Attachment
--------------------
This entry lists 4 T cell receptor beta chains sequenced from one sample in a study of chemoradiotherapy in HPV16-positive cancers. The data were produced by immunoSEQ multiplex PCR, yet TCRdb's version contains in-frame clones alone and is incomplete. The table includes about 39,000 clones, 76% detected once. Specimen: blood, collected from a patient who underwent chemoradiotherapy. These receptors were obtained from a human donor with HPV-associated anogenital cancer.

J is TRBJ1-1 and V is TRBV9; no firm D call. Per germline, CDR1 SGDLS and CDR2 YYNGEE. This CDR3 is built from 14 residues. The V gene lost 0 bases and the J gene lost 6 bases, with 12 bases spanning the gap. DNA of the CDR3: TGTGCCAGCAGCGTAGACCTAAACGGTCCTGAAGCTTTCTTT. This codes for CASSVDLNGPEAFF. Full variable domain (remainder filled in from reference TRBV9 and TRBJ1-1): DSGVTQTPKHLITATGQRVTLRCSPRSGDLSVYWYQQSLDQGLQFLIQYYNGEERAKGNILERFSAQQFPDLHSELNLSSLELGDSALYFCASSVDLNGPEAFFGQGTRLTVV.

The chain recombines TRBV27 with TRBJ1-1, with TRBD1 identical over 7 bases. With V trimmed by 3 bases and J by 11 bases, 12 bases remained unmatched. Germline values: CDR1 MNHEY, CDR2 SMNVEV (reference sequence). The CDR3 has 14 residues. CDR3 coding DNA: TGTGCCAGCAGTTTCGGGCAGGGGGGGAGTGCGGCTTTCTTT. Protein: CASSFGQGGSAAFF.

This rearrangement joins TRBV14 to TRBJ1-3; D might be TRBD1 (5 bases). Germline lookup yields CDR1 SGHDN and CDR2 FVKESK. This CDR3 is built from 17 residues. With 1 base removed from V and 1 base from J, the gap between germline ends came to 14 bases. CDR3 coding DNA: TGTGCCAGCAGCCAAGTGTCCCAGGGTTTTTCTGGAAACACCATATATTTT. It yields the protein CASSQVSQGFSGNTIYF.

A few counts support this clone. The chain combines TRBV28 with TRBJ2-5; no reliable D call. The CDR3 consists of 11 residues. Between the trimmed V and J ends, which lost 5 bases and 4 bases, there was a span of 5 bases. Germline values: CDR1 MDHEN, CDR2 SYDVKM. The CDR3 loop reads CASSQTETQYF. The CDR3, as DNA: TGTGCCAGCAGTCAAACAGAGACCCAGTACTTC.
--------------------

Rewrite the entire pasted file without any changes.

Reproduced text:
This entry lists 4 T cell receptor beta chains sequenced from one sample in a study of chemoradiotherapy in HPV16-positive cancers. The data were produced by immunoSEQ multiplex PCR, yet TCRdb's version contains in-frame clones alone and is incomplete. The table includes about 39,000 clones, 76% detected once. Specimen: blood, collected from a patient who underwent chemoradiotherapy. These receptors were obtained from a human donor with HPV-associated anogenital cancer.

J is TRBJ1-1 and V is TRBV9; no firm D call. Per germline, CDR1 SGDLS and CDR2 YYNGEE. This CDR3 is built from 14 residues. The V gene lost 0 bases and the J gene lost 6 bases, with 12 bases spanning the gap. DNA of the CDR3: TGTGCCAGCAGCGTAGACCTAAACGGTCCTGAAGCTTTCTTT. This codes for CASSVDLNGPEAFF. Full variable domain (remainder filled in from reference TRBV9 and TRBJ1-1): DSGVTQTPKHLITATGQRVTLRCSPRSGDLSVYWYQQSLDQGLQFLIQYYNGEERAKGNILERFSAQQFPDLHSELNLSSLELGDSALYFCASSVDLNGPEAFFGQGTRLTVV.

The chain recombines TRBV27 with TRBJ1-1, with TRBD1 identical over 7 bases. With V trimmed by 3 bases and J by 11 bases, 12 bases remained unmatched. Germline values: CDR1 MNHEY, CDR2 SMNVEV (reference sequence). The CDR3 has 14 residues. CDR3 coding DNA: TGTGCCAGCAGTTTCGGGCAGGGGGGGAGTGCGGCTTTCTTT. Protein: CASSFGQGGSAAFF.

This rearrangement joins TRBV14 to TRBJ1-3; D might be TRBD1 (5 bases). Germline lookup yields CDR1 SGHDN and CDR2 FVKESK. This CDR3 is built from 17 residues. With 1 base removed from V and 1 base from J, the gap between germline ends came to 14 bases. CDR3 coding DNA: TGTGCCAGCAGCCAAGTGTCCCAGGGTTTTTCTGGAAACACCATATATTTT. It yields the protein CASSQVSQGFSGNTIYF.

A few counts support this clone. The chain combines TRBV28 with TRBJ2-5; no reliable D call. The CDR3 consists of 11 residues. Between the trimmed V and J ends, which lost 5 bases and 4 bases, there was a span of 5 bases. Germline values: CDR1 MDHEN, CDR2 SYDVKM. The CDR3 loop reads CASSQTETQYF. The CDR3, as DNA: TGTGCCAGCAGTCAAACAGAGACCCAGTACTTC.